Once these recommendations are made, the small group leaders will come together to hash out the similarities and differences between our recommendations, and then use them to craft an understanding of our shared mission. We use THAT understanding to put together an idea of what kind of pastor we will need to help us accomplish the mission.
It’s a long process, but I love how it is building deeper relationships among us. I also love how the choices in our church aren’t left up to habit, or to some distant “them”, but come from the hearts of the people in our community.
If you haven’t been able to attend a small group meeting, you’re not out of luck. We still have sessions remaining, and we’d love to have you join. Reach out to me, and I’ll help you find the best one.
If you are interested in reading the New Beginnings report, here’s a link.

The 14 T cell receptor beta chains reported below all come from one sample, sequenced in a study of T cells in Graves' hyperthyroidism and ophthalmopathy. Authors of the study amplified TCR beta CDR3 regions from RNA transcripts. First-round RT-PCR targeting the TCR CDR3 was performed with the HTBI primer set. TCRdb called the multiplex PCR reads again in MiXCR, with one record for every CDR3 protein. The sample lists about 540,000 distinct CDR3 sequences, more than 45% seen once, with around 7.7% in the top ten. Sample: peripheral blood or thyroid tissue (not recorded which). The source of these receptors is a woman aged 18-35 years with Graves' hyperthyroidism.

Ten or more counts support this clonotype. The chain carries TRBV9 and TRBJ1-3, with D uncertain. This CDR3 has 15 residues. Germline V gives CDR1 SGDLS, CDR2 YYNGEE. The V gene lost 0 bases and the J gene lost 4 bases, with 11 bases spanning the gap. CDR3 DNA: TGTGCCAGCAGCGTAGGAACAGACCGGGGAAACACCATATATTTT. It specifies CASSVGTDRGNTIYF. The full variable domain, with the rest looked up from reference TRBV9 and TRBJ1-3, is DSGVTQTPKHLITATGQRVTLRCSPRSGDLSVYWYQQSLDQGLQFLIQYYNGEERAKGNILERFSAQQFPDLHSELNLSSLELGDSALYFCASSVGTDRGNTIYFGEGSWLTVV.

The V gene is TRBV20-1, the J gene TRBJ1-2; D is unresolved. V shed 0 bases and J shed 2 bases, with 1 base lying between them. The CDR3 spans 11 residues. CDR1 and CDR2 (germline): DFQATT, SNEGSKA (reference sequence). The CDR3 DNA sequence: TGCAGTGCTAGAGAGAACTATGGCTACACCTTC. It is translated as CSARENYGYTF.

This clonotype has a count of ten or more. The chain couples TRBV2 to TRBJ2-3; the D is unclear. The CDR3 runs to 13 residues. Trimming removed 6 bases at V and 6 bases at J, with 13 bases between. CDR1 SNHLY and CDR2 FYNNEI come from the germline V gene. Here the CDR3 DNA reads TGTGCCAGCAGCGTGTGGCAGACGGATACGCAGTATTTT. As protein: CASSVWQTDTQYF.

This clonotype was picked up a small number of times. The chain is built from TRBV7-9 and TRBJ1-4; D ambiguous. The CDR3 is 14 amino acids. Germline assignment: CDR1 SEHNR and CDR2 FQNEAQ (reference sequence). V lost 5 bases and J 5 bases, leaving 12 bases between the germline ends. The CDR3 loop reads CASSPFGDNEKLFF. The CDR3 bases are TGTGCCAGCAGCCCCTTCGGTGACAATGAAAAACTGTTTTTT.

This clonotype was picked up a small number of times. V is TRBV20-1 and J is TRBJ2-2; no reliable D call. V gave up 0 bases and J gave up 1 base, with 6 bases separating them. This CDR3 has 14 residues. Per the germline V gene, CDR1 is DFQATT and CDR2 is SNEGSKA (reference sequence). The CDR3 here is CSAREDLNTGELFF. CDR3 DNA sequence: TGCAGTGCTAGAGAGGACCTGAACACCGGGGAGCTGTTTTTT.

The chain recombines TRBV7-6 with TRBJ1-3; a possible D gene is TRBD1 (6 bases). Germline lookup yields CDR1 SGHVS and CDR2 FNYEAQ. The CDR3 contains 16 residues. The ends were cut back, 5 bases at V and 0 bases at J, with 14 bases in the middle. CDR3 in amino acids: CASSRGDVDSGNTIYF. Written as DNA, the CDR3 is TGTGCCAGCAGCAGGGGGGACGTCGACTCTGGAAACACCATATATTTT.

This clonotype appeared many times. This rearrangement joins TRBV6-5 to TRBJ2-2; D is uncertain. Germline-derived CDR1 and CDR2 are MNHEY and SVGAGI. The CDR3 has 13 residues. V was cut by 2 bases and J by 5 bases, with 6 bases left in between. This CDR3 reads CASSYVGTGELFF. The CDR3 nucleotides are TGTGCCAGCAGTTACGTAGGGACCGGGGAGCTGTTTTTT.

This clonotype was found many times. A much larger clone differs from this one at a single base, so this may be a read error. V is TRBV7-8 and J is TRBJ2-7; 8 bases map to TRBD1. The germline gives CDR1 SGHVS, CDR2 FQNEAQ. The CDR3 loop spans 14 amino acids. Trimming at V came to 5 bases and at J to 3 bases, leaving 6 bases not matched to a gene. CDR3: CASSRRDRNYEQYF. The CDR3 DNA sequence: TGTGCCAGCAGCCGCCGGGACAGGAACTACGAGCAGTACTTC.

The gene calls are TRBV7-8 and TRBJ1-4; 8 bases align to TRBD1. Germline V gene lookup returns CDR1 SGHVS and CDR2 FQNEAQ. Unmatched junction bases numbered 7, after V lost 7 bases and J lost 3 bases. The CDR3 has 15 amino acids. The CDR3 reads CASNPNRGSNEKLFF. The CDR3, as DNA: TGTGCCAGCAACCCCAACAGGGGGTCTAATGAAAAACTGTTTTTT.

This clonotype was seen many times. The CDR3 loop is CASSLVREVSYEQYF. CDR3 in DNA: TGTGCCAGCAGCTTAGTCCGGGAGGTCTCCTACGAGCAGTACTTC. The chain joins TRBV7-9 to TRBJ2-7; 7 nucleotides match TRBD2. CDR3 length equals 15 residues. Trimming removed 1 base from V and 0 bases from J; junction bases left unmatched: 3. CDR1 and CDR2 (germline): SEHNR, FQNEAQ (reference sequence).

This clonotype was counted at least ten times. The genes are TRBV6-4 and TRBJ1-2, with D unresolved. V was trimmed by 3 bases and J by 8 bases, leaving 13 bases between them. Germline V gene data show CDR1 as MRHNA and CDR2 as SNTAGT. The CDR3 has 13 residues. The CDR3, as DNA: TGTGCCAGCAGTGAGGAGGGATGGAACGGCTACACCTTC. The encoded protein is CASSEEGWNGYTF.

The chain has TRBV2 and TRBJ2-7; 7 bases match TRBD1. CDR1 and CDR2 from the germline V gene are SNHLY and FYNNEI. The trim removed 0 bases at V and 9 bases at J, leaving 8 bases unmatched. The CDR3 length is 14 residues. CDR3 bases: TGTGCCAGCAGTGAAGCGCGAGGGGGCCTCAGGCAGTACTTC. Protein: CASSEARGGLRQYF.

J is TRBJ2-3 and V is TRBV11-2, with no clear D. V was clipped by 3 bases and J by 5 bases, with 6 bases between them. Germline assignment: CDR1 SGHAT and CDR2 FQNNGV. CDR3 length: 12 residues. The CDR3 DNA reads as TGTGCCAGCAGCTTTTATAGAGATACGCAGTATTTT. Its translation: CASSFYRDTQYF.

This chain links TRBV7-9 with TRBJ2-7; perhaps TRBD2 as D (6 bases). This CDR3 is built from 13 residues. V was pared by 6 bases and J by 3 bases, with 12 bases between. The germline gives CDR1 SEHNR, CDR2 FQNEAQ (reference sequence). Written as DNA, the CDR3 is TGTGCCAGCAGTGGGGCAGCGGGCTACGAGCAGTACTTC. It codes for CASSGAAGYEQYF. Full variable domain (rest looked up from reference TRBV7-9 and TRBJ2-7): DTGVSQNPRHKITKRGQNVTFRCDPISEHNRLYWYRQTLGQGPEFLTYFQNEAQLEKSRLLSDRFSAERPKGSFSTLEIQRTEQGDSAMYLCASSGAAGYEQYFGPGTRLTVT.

As always, I’m happy to answer any questions you might have about this process!
Our church is making some huge strides in listening to God’s call for us. We’re using the New Beginnings process to help us think and dream about what that call might be. The first step in that process was to invite in a New Beginnings consultant who talked to us and did in-depth analysis on our situation.
From that process, we’ve gotten an amazing report back. The next step is to go through that report together and use it to inspire our thoughts on what our future looks like. We’ll be doing this in small groups of 8 – 10 people who will meet together for several hours. We’ve set up 6 small group sessions meeting with many different schedules including:
Sunday after church